Savannah Film Festival announces some special screenings and guests, including Oliver Stone, Lily Tomlin, and James Marsden (Cyclops!)

The full schedule hasn’t yet been announced for the Savannah Film Festival, but most of the high-profile special screenings are now known — and so too are some of the major guests who have committed. Once again the SCAD-produced event is shaping up to be pretty great.

As I ramble through some of the details, I’ll link to the relevant IMDB pages.

I’ll confess that I’m especially excited about seeing Lily Tomlin in Savannah. I don’t know what the festival will do to honor the Kentucky native, but I’d sure love to see Nashville on the big screen, not to mention some snippets from Rowan & Martin’s Laugh-In.

The biggest catch, however, is Oliver Stone, although I’m sure that some of the other stars will get plenty of attention: James Marsden (who parlayed an early career as a TV teen idol into an impressive movie resume including playing Cyclops in the X-Men series), Ellen Barkin (whose Another Happy Day is one of the special screenings), James Toback (a writer/director/etc. with an interesting resume), Famke Janssen (Jean Gray/Phoenix in X-Men who will screen her film Bringing Up Bobby), Alec Baldwin (who has been to the festival before), and Ron Meyer, the president of Universal Pictures who recently got his contract extended through 2015.

Of the special screenings, I’m extremely excited about the chance to see The Artist, which I mentioned already here; David Cronenberg’s A Dangerous Method, about Freud, Jung, and the early days of psychoanalysis; and Coriolanus, Ralph Fiennes’ take on Shakespeare.

There’s also Like Crazy, which features attractive and engaging young performers Anton Yelchin and Felicity Jones. Roman Polanski’s comedy (really?) Carnage stars Jodie Foster and Kate Winslet. Director Agnieszka Holland’s newest film In Darkness set during the Holocaust will also be screened, as will  We Need to Talk about Kevin (Ezra Klein Miller [lol], who appears here as a teen spree killer, also will be seen in Another Happy Day) and Jeff Who Lives at Home, a comedy written and directed by Mark and Jay Duplass.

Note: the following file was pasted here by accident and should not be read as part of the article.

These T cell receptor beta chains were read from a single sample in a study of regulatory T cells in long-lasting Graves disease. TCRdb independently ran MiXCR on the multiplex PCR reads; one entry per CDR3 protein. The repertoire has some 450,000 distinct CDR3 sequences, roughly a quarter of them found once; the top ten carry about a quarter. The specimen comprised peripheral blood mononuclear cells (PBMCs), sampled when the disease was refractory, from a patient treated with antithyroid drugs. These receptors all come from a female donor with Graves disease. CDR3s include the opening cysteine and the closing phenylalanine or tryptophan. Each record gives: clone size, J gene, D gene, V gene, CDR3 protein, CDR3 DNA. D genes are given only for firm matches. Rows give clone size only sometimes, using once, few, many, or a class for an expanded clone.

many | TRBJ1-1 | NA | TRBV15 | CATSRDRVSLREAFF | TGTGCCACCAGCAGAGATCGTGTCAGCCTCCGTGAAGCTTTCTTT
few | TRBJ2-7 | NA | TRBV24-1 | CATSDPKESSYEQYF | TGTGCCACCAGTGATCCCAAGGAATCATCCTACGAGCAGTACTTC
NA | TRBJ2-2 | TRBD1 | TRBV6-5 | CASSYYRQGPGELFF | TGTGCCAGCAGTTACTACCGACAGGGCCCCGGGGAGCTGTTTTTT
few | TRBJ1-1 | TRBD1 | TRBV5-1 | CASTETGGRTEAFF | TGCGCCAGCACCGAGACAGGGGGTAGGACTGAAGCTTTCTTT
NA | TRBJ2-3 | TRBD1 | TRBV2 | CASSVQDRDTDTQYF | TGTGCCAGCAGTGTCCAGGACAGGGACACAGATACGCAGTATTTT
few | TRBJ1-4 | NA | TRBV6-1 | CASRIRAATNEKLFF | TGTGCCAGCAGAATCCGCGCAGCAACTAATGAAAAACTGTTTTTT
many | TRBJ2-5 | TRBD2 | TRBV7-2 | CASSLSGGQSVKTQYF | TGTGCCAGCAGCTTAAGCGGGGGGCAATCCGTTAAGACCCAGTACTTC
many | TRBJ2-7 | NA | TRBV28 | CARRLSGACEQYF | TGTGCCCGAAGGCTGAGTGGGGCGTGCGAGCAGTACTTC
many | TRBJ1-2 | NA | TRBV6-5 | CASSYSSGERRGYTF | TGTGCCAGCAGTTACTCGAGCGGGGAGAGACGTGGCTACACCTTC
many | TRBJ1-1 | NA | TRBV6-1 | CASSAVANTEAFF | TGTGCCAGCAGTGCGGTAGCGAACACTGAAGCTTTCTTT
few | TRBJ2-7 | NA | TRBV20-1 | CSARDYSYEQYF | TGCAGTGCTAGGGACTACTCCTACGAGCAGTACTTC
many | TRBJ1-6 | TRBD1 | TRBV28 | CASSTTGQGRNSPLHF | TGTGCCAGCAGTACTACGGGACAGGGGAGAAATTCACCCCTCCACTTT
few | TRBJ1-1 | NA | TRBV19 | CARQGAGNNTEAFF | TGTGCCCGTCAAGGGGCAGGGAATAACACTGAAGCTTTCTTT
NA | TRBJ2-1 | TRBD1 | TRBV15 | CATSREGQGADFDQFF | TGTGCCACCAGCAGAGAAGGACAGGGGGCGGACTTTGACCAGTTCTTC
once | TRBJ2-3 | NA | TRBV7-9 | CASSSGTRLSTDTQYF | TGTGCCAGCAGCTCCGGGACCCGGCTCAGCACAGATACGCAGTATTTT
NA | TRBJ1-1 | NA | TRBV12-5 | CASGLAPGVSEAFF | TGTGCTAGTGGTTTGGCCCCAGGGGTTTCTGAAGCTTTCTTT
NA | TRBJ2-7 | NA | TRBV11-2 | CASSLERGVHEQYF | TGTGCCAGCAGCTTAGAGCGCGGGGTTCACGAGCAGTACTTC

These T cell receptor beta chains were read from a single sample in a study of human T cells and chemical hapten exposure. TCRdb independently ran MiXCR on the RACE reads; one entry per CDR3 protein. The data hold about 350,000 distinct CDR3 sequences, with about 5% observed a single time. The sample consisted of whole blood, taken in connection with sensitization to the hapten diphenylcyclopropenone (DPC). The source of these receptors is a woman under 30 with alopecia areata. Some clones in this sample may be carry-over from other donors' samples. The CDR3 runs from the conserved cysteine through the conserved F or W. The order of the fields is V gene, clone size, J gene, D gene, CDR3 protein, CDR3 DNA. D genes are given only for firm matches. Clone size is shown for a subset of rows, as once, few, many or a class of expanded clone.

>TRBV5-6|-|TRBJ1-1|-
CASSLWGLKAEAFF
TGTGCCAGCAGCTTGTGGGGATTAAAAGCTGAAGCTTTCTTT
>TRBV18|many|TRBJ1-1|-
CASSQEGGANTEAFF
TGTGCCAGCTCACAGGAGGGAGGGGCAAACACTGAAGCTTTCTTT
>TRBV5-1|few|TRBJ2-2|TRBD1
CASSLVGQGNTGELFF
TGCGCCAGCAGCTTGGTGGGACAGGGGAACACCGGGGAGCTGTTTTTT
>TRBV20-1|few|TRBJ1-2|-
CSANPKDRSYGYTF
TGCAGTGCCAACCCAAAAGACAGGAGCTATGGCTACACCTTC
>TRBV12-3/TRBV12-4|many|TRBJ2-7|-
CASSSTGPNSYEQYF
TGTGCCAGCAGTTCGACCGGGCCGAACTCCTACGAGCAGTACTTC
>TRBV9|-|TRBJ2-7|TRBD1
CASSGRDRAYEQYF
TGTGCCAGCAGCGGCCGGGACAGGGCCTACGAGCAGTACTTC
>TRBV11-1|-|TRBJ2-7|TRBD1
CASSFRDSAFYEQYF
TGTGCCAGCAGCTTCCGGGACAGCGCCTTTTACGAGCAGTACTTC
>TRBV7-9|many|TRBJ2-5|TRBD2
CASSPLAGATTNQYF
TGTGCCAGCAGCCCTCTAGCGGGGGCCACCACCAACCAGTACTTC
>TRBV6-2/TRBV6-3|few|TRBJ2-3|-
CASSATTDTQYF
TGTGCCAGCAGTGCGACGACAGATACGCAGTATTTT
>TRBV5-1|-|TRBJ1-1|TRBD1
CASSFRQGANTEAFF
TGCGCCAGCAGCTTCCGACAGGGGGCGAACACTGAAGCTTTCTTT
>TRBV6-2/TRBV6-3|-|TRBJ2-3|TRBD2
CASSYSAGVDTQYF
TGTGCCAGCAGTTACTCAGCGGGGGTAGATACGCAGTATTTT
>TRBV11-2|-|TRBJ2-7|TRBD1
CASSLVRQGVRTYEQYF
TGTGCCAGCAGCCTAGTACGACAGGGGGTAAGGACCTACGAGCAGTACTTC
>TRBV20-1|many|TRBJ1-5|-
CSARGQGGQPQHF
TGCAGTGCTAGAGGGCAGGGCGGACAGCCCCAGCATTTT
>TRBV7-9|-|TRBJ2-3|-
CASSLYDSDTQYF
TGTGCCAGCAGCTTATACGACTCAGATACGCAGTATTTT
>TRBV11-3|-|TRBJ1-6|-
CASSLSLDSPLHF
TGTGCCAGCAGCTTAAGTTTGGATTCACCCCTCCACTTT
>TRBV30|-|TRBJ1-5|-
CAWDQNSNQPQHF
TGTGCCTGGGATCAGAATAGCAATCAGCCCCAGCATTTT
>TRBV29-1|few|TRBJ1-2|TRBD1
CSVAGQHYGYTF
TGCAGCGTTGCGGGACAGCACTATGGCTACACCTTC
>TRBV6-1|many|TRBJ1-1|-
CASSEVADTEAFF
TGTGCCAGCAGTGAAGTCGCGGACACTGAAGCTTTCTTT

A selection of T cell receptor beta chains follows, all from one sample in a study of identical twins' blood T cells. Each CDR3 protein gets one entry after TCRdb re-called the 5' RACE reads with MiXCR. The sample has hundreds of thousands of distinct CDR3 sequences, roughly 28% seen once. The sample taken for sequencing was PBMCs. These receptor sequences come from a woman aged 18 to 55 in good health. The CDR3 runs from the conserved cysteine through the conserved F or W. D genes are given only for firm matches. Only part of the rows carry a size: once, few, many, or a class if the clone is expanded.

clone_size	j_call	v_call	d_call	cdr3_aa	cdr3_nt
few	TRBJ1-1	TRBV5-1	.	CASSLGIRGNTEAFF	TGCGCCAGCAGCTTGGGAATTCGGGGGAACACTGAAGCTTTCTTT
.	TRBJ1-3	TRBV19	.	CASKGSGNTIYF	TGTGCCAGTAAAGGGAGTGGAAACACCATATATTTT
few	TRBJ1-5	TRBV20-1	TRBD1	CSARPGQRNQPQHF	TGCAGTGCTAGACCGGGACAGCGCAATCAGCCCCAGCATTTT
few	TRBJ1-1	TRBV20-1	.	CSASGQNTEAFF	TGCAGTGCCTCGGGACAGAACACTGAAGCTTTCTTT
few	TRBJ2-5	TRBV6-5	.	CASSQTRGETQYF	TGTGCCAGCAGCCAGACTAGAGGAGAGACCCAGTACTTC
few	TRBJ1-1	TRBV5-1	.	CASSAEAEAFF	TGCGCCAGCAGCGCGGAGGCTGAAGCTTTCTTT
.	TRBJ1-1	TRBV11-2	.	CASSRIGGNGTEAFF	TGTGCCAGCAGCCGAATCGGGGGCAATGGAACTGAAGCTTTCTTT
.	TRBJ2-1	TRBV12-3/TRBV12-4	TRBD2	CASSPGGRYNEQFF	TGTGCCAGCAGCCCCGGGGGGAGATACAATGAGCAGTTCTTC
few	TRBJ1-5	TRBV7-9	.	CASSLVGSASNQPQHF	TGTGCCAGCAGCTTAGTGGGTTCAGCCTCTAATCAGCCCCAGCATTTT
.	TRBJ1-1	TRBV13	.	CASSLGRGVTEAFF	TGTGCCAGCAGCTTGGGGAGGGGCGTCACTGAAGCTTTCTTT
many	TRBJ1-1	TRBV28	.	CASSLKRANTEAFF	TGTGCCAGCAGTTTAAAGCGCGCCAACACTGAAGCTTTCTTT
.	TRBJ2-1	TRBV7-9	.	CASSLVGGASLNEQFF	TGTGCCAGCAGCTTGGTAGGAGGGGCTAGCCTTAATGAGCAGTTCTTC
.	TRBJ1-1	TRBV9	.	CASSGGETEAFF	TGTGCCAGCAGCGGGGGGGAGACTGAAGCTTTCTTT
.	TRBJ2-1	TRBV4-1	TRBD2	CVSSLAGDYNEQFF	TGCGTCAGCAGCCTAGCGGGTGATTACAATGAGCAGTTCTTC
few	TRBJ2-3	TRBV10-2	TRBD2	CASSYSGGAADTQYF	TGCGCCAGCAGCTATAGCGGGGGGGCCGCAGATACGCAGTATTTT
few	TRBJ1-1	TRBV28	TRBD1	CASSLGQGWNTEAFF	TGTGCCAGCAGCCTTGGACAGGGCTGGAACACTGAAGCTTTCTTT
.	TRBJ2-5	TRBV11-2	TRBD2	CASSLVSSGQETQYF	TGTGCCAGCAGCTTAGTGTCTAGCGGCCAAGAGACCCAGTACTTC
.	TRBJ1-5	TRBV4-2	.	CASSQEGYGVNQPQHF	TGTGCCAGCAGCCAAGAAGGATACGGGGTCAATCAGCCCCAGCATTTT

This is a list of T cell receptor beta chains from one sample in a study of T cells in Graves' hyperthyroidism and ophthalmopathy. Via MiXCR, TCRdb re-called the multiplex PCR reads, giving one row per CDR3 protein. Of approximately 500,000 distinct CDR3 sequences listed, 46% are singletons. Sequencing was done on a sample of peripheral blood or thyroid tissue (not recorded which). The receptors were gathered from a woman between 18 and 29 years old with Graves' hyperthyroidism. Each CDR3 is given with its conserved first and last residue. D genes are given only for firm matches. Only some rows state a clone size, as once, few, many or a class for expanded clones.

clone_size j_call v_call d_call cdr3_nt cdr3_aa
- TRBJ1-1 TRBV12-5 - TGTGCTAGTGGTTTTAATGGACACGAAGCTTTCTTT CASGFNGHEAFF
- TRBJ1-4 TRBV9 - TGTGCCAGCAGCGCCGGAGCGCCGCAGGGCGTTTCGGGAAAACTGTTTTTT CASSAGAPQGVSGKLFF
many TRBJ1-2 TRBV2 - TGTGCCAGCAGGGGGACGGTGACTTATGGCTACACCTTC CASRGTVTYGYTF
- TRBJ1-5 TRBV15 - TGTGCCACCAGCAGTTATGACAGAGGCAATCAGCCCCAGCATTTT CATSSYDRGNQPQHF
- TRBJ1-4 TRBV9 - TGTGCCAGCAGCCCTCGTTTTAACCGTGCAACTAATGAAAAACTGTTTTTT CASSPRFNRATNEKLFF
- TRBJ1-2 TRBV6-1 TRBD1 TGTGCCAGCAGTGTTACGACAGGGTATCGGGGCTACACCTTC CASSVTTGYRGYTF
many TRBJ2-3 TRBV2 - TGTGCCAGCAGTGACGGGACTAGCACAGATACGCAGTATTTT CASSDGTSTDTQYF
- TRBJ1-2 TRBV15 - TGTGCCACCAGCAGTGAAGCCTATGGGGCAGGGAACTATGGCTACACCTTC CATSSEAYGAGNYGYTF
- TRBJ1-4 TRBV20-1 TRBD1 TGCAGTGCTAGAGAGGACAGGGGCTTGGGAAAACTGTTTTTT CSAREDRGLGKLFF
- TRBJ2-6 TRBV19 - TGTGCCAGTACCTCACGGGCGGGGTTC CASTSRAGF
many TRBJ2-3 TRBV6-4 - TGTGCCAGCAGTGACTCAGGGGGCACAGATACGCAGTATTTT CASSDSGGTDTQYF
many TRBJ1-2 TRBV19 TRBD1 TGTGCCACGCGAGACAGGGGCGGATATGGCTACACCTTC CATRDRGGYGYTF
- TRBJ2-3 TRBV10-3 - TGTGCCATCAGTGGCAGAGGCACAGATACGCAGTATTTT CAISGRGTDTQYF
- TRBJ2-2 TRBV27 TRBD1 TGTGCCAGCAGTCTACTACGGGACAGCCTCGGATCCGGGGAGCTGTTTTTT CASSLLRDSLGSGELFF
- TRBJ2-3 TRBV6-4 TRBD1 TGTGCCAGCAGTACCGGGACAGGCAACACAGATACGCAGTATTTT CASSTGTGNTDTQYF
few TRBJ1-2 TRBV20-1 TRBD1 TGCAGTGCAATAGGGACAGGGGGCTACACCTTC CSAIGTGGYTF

I’ve been lucky to get to cover so much of the Savannah Film Festival over the years.

Almost exactly ten years ago, I wrote about how Stanley Donen (director of Singin’ in the Rain, Indiscreet, On the Town and other classics) honored Johnny Mercer on stage at Trustees Theater. In 2003 — the year of Arthur Penn (director of Bonnie and Clyde), Thora Birch, Alec Baldwin, and The Triplets of Belleville — I was paid by the Savannah Morning News to blog each day — all the posts are here. I blogged again in 2007, when I was especially impressed by the surprise screening of Persepolis, an animated French film about Iran, but was disappointed by the unadventurous tastes of many of the film’s attendees. In 2005, I wrote a review of the underrated Merchant-Ivory film The White Countess; I got to chat with Natasha Richardson too, just as I got to talk a couple of years later to her mother Vanessa Redgrave, one of the great actresses of all time as far as I’m concerned.

And on and on and on.

In 2010, I devoted a Sunday column to festival wrap-up that concluded with a couple of details about Ian McKellen’s appearance at a screening of his brilliant Gods and Monsters:

Nearly all the 900 or so folks in the audience stayed for the question and answer session, which McKellen graciously extended. In closing, he volunteered to do a line from “The Lord of the Rings” during the grand confrontation between Gandalf and the Balrog.

McKellen put down his microphone as he humorously described shooting the scene on an empty set. He was not standing on a narrow bridge. He was not looking into the face of evil but at a suspended tennis ball.

Director Peter Jackson could not even tell him what the Balrog would look like.

Then McKellen boomed out the line, probably as loud as anyone has ever spoken in Trustees Theater: “You shall not bounce!”

McKellen dramatically exited through the wildly applauding audience rather than slinking off backstage.

Later that night, after talking to throngs of fans at a reception at the Mansion on Forsyth Park, the openly gay McKellen went outside to greet students from SCAD’s LGBT community who showed up out front.

In a quiet scene that many will remember for a long time, McKellen chatted, mingled and posed for countless photos.

And there are lots of things that I never wrote about — having dinner and chatting about serial killers with John Waters, getting a glass of wine to a very thirsty Peter O’Toole, and all sorts of other funny encounters.

This year’s Savannah Film Festival is from October 29th to November 5th.